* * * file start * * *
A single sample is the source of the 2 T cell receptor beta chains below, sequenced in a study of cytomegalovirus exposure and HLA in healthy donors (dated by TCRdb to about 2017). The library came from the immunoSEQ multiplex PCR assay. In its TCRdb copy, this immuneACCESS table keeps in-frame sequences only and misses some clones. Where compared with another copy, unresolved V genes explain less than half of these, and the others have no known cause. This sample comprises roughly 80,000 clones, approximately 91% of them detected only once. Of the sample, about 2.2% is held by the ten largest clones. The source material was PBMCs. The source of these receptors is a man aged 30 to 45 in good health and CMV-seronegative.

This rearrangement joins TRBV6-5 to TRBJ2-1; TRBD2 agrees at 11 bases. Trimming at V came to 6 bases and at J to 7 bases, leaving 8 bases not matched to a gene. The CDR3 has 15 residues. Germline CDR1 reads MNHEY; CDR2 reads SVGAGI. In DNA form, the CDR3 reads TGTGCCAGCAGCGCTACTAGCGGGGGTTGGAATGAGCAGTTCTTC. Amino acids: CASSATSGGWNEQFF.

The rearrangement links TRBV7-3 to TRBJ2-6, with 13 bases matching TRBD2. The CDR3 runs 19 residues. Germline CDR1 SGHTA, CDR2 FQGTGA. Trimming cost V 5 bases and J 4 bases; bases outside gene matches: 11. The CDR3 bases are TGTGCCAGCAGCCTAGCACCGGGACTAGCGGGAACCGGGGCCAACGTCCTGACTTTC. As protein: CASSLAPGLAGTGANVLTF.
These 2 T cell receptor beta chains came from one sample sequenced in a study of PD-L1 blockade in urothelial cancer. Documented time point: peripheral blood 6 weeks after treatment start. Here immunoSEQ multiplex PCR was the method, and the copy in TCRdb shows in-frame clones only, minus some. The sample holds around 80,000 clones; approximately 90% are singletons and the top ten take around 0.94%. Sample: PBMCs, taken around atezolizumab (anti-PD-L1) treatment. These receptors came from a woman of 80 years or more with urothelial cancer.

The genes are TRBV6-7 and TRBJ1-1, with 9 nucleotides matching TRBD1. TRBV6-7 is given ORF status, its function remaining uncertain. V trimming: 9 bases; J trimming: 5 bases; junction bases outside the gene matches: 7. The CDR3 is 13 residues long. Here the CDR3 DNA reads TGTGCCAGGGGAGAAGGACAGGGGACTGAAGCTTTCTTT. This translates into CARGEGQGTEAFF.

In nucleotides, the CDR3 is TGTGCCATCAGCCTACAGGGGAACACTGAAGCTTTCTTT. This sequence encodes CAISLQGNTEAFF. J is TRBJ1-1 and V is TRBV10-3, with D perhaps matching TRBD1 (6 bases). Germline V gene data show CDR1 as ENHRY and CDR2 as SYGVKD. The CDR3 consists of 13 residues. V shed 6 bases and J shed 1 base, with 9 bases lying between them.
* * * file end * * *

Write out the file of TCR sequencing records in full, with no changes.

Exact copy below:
A single sample is the source of the 2 T cell receptor beta chains below, sequenced in a study of cytomegalovirus exposure and HLA in healthy donors (dated by TCRdb to about 2017). The library came from the immunoSEQ multiplex PCR assay. In its TCRdb copy, this immuneACCESS table keeps in-frame sequences only and misses some clones. Where compared with another copy, unresolved V genes explain less than half of these, and the others have no known cause. This sample comprises roughly 80,000 clones, approximately 91% of them detected only once. Of the sample, about 2.2% is held by the ten largest clones. The source material was PBMCs. The source of these receptors is a man aged 30 to 45 in good health and CMV-seronegative.

This rearrangement joins TRBV6-5 to TRBJ2-1; TRBD2 agrees at 11 bases. Trimming at V came to 6 bases and at J to 7 bases, leaving 8 bases not matched to a gene. The CDR3 has 15 residues. Germline CDR1 reads MNHEY; CDR2 reads SVGAGI. In DNA form, the CDR3 reads TGTGCCAGCAGCGCTACTAGCGGGGGTTGGAATGAGCAGTTCTTC. Amino acids: CASSATSGGWNEQFF.

The rearrangement links TRBV7-3 to TRBJ2-6, with 13 bases matching TRBD2. The CDR3 runs 19 residues. Germline CDR1 SGHTA, CDR2 FQGTGA. Trimming cost V 5 bases and J 4 bases; bases outside gene matches: 11. The CDR3 bases are TGTGCCAGCAGCCTAGCACCGGGACTAGCGGGAACCGGGGCCAACGTCCTGACTTTC. As protein: CASSLAPGLAGTGANVLTF.
These 2 T cell receptor beta chains came from one sample sequenced in a study of PD-L1 blockade in urothelial cancer. Documented time point: peripheral blood 6 weeks after treatment start. Here immunoSEQ multiplex PCR was the method, and the copy in TCRdb shows in-frame clones only, minus some. The sample holds around 80,000 clones; approximately 90% are singletons and the top ten take around 0.94%. Sample: PBMCs, taken around atezolizumab (anti-PD-L1) treatment. These receptors came from a woman of 80 years or more with urothelial cancer.

The genes are TRBV6-7 and TRBJ1-1, with 9 nucleotides matching TRBD1. TRBV6-7 is given ORF status, its function remaining uncertain. V trimming: 9 bases; J trimming: 5 bases; junction bases outside the gene matches: 7. The CDR3 is 13 residues long. Here the CDR3 DNA reads TGTGCCAGGGGAGAAGGACAGGGGACTGAAGCTTTCTTT. This translates into CARGEGQGTEAFF.

In nucleotides, the CDR3 is TGTGCCATCAGCCTACAGGGGAACACTGAAGCTTTCTTT. This sequence encodes CAISLQGNTEAFF. J is TRBJ1-1 and V is TRBV10-3, with D perhaps matching TRBD1 (6 bases). Germline V gene data show CDR1 as ENHRY and CDR2 as SYGVKD. The CDR3 consists of 13 residues. V shed 6 bases and J shed 1 base, with 9 bases lying between them.